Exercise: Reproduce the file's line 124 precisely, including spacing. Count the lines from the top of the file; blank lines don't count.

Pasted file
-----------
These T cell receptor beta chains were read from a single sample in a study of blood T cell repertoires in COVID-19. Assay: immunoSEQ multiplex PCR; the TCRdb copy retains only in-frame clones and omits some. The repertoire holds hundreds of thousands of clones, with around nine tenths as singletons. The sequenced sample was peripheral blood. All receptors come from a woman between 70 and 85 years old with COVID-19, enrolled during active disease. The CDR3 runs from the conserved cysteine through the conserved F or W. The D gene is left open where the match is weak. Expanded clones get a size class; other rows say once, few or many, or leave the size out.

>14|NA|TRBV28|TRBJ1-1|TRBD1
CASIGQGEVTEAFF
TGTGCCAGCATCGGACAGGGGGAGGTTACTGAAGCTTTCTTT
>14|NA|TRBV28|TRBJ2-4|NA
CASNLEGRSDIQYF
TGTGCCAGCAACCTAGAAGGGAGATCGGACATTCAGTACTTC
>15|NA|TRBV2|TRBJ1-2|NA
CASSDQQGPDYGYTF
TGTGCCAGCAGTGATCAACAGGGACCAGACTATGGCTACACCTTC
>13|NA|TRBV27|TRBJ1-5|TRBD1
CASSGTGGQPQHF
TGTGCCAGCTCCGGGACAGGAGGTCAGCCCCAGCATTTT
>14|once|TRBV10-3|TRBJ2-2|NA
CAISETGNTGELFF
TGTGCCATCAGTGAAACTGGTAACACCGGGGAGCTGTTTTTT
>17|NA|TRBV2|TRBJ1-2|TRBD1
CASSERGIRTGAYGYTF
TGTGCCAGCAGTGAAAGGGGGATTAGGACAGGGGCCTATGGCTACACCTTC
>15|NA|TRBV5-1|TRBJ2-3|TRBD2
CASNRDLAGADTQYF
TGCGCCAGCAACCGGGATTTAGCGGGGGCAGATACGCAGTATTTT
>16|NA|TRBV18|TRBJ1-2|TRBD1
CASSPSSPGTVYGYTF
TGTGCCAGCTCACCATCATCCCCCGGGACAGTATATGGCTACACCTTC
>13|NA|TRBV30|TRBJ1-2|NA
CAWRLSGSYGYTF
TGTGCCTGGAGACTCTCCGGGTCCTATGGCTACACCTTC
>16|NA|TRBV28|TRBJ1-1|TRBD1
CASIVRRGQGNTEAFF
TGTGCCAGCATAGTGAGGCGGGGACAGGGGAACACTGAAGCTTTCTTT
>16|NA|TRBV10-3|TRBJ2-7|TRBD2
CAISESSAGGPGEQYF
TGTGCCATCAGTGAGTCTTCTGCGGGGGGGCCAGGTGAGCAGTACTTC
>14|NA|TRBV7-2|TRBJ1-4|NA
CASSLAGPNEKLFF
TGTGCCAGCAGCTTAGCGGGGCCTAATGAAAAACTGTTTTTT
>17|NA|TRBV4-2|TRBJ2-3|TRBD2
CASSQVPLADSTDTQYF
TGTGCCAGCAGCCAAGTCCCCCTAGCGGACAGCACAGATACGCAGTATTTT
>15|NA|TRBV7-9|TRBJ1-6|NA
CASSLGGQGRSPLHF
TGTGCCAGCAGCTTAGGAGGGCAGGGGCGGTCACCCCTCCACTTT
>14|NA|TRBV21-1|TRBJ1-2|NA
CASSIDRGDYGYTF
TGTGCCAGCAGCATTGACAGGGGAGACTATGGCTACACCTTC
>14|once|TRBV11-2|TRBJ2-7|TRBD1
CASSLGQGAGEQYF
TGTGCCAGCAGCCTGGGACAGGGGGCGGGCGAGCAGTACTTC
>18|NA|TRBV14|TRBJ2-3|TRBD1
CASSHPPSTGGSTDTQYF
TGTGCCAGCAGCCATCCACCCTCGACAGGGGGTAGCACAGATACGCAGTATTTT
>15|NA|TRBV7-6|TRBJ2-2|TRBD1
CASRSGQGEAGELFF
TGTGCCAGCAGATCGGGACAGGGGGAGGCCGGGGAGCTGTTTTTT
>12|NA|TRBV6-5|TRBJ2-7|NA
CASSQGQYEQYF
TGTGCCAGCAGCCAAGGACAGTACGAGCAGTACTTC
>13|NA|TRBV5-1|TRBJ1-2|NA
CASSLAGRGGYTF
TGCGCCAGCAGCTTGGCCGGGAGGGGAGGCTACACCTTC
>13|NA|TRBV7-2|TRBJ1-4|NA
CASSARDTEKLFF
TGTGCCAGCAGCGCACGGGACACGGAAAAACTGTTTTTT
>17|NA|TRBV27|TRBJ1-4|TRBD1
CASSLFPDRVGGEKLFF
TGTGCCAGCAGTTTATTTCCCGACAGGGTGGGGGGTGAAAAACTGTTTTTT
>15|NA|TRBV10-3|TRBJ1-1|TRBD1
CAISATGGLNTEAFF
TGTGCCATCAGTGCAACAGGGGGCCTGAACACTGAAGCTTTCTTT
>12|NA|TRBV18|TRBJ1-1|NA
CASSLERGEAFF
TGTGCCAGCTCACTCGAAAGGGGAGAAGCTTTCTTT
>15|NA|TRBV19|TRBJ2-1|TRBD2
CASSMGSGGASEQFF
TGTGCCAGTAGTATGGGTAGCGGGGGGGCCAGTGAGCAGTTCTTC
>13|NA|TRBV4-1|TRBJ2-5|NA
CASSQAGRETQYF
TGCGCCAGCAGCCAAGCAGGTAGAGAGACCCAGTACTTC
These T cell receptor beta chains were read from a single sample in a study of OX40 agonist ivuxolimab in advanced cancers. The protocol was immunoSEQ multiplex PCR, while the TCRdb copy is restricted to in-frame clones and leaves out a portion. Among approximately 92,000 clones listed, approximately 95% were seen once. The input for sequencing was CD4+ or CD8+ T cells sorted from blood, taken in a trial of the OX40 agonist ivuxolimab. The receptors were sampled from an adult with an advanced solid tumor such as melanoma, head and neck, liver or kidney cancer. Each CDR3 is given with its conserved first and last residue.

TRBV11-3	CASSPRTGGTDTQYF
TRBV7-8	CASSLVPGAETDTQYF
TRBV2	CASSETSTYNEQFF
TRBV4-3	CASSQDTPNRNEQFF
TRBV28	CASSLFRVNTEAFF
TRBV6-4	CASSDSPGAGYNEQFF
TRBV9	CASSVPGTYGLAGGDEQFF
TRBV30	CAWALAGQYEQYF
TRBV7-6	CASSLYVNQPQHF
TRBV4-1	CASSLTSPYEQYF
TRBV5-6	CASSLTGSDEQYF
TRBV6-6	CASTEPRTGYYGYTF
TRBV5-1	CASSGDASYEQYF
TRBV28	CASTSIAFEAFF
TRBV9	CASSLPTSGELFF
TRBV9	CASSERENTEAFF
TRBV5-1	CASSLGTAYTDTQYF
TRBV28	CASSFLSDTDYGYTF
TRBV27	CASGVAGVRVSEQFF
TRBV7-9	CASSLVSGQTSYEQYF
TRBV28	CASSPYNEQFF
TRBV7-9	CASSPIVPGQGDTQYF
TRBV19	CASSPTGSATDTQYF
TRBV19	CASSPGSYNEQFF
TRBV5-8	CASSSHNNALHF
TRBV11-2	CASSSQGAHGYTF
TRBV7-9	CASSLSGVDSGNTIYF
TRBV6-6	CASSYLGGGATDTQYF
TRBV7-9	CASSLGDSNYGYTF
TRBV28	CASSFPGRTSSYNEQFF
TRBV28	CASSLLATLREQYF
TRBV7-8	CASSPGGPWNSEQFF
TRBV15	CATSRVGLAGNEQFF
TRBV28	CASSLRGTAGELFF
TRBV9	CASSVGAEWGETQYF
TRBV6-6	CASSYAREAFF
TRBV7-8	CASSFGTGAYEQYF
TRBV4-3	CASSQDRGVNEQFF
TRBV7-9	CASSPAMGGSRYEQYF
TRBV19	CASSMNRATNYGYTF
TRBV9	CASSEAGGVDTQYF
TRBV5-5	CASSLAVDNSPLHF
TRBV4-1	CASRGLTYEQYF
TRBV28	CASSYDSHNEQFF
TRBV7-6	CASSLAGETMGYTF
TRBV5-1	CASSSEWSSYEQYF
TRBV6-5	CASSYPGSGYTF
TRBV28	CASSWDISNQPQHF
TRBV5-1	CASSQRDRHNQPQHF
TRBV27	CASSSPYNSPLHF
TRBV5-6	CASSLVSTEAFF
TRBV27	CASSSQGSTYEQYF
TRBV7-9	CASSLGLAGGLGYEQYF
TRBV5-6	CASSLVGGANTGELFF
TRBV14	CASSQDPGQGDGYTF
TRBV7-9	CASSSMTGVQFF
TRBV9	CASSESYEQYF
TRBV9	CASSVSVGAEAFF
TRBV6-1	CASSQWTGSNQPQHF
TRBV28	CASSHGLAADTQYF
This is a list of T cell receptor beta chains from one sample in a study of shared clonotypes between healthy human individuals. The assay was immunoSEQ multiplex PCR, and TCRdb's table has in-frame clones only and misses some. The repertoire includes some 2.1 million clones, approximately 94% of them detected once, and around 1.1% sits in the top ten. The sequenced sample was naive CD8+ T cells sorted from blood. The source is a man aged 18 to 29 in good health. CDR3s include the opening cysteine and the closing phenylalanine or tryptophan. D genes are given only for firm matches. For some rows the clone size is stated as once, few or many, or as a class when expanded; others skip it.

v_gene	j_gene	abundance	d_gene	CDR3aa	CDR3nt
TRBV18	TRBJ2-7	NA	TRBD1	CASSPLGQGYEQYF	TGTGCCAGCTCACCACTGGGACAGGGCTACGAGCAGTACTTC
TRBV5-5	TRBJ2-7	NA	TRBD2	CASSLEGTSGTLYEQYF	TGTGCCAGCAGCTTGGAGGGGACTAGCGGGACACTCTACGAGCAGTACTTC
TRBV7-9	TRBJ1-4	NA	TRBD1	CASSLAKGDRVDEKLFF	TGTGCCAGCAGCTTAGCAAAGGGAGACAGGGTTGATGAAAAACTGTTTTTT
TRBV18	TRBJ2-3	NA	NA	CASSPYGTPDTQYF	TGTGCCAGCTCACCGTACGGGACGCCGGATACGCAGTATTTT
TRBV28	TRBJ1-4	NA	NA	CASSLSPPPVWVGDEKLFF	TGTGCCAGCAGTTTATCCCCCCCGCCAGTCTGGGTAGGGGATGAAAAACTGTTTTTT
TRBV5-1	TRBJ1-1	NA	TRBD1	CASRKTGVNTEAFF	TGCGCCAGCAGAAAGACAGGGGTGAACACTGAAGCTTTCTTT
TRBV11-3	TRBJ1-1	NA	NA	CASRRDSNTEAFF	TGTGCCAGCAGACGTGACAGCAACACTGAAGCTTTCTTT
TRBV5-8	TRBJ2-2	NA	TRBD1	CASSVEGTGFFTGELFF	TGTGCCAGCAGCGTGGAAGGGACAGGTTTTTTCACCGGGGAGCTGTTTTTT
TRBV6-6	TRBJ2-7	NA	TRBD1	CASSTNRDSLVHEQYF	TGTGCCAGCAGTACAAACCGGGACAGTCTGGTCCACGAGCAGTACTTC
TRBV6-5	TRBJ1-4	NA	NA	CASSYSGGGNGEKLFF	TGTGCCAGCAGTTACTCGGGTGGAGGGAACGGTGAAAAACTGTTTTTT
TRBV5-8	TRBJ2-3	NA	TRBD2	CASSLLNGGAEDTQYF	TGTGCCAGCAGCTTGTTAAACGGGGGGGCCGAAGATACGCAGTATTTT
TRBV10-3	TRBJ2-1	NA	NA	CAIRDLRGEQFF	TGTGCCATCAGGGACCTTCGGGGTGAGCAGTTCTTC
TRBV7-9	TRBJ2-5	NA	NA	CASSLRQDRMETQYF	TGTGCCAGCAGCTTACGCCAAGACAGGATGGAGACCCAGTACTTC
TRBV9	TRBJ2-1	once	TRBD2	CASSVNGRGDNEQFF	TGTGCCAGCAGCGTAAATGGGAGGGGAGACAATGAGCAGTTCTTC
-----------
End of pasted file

TRBV28	CASSYDSHNEQFF